In a stroke of luck, the plum trees with overexpressed FT were also able to flower and produce fruit continuously, rather than all at once, eliminating the need to shut down parts of the life support system to provide the dormancy fruit trees typically require. All of these new traits overcome barriers that would have prevented the inclusion of tree fruit as crops for human space exploration.
“A further benefit of including plums as a candidate crop for space exploration is their pharmaceutical benefits,” Graham explains. “Plums have a natural phytochemical component that helps prevent bone loss, which is a huge issue for astronauts living and working in microgravity.”
With the ability to reduce the structure of plants to a spaceflight-compatible size, the next step is to optimize their growing environment and nutrient provision. Thompson spent a month at the Canadian Space Agency in 2012, getting a crash course in how this is done.
Shadowing and learning from Dr. Matt Bamsey, who was his predecessor at CESRF before joining the Canadian Space Agency, Thompson learned the ropes of using optical sensors or “optodes” to efficiently manage nutrient solutions
The optodes sense and react to changes in the nutrient solutions. “Plants change their eating habits over time,” Thompson notes. “One nutrient solution won’t always have the right proportions, but it is wasteful to empty the hydroponic system and refill it with a new solution when you think the plants are changing their habits.”
With time, he hopes to advance the technology so that when deficiencies or excesses are found in the solution, the sensor will send the feedback to a control system that will automatically adjust the solution. Increasing automation of the system will allow explorers and astronauts more time to focus on exploration and scientific tasks, without having to worry about food supply.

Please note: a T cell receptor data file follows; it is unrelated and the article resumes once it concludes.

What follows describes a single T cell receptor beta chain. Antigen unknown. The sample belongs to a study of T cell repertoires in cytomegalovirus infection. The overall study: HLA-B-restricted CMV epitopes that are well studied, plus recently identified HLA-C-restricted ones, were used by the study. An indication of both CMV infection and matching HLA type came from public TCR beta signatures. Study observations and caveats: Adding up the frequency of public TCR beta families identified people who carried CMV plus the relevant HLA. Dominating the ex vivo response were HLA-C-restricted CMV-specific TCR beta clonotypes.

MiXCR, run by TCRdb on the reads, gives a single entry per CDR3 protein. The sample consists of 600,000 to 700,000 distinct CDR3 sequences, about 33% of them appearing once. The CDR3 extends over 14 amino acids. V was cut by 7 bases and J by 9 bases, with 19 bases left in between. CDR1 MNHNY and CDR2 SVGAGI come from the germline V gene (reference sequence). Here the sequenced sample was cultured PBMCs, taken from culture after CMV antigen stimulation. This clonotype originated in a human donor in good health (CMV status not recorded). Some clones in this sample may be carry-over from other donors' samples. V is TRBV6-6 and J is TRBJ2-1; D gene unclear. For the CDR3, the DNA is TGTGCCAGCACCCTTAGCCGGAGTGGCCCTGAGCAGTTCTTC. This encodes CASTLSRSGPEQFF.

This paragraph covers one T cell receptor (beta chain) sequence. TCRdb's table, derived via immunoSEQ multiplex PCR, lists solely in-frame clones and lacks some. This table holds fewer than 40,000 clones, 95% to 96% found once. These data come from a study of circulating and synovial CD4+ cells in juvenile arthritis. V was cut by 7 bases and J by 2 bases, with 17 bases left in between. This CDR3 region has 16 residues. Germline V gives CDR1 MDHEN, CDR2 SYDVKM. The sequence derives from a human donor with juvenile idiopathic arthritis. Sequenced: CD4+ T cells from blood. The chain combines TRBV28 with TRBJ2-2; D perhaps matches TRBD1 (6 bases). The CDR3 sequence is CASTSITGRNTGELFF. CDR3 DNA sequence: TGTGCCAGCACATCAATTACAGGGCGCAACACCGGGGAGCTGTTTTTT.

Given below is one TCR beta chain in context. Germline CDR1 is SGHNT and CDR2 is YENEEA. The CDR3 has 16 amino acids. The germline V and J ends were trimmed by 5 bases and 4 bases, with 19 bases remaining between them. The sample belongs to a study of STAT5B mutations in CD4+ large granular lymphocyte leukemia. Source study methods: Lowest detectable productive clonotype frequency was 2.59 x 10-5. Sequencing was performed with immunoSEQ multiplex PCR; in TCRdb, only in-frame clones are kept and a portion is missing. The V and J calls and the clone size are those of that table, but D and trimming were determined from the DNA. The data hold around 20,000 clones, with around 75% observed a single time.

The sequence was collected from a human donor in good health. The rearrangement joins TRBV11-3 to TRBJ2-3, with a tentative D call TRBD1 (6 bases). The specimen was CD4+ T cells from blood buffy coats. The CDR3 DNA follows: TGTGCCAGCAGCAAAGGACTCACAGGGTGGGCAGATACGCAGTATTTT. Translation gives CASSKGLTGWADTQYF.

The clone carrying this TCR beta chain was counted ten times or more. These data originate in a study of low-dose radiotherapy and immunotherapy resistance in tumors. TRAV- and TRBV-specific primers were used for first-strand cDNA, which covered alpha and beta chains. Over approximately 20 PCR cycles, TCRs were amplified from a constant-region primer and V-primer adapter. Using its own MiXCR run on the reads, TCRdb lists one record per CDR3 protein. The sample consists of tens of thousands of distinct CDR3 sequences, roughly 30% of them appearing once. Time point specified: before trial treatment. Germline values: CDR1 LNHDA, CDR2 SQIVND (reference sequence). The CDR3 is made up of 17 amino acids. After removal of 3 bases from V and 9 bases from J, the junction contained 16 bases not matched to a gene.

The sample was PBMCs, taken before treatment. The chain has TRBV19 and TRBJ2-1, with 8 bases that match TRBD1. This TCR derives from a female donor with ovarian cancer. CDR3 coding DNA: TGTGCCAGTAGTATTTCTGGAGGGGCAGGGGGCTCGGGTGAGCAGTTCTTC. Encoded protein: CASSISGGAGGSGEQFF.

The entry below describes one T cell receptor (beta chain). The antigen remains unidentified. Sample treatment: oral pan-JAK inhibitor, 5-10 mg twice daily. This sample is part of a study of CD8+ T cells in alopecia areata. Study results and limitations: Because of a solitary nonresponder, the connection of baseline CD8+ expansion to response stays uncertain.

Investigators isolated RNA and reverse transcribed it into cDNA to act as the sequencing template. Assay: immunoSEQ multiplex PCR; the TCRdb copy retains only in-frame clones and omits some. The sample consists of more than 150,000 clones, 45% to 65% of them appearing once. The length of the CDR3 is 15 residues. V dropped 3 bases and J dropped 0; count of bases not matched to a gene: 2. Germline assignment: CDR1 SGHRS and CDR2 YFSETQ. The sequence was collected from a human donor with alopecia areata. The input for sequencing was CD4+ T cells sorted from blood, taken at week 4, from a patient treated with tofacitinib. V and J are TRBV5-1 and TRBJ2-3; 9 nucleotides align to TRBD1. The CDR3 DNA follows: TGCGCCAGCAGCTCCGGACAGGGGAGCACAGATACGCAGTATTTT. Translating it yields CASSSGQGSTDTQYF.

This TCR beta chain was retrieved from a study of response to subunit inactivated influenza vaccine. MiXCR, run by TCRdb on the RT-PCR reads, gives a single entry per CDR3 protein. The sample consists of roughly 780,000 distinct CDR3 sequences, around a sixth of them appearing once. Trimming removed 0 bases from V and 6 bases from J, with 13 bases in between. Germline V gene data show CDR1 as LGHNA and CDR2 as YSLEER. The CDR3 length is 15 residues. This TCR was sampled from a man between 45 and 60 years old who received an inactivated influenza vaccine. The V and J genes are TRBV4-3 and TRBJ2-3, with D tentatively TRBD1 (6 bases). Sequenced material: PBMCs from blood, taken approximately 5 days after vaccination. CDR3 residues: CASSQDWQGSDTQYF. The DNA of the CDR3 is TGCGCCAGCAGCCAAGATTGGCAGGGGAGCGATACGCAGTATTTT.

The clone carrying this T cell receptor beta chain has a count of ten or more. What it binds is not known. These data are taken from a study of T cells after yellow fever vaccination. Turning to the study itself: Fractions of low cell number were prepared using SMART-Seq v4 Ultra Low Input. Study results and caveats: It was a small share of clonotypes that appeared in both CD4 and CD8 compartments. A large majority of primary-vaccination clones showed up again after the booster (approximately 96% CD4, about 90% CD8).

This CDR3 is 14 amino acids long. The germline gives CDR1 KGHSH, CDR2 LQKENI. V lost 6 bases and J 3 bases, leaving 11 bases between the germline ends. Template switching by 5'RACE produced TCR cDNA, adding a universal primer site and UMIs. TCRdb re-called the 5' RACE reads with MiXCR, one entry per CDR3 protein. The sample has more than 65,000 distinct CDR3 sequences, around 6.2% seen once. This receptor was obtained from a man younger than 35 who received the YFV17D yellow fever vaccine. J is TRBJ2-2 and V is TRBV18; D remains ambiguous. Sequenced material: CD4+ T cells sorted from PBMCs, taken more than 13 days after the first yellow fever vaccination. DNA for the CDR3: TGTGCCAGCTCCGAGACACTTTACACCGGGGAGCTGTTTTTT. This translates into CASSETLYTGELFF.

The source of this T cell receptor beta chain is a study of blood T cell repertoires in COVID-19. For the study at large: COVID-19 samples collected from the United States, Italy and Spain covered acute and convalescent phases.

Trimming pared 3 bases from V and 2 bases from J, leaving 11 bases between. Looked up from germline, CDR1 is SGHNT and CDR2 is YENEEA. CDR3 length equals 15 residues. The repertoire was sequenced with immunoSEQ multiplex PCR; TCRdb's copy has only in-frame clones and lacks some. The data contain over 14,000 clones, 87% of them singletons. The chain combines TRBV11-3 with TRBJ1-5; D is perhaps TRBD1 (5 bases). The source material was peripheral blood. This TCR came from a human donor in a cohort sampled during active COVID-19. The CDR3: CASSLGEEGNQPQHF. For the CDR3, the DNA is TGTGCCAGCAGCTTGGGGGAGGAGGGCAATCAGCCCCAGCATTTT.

In late 2013, Thompson had the opportunity to do a preliminary test of the optode sensors in the Andes Mountains of Chile. Invited by the Search for Extra-Terrestrial Intelligence Institute (Carl Sagan Center) to participate in a research mission, for seven days he worked with scientists from around the world to remotely monitor water quality in one of the high altitude lakes using sensor technology. The research mission was in preparation for the space exploration of Titan, a moon of Saturn where the only liquid lakes outside of Earth have been discovered.
The work Thompson and Graham continue to pursue at CESRF is vital to ensuring that explorers and astronauts remain productive and healthy, with continual access to fresh food. As for blasting off themselves, they both agree they’ll stick to watching for now.
“I love the fact that I am contributing to the systems that will keep astronauts alive and well as they push humanity out into the solar system,” says Graham. “But I’ll keep my feet on the ground for now.”
This story was originally published on the University of Guelph’s Ontario Agricultural College website.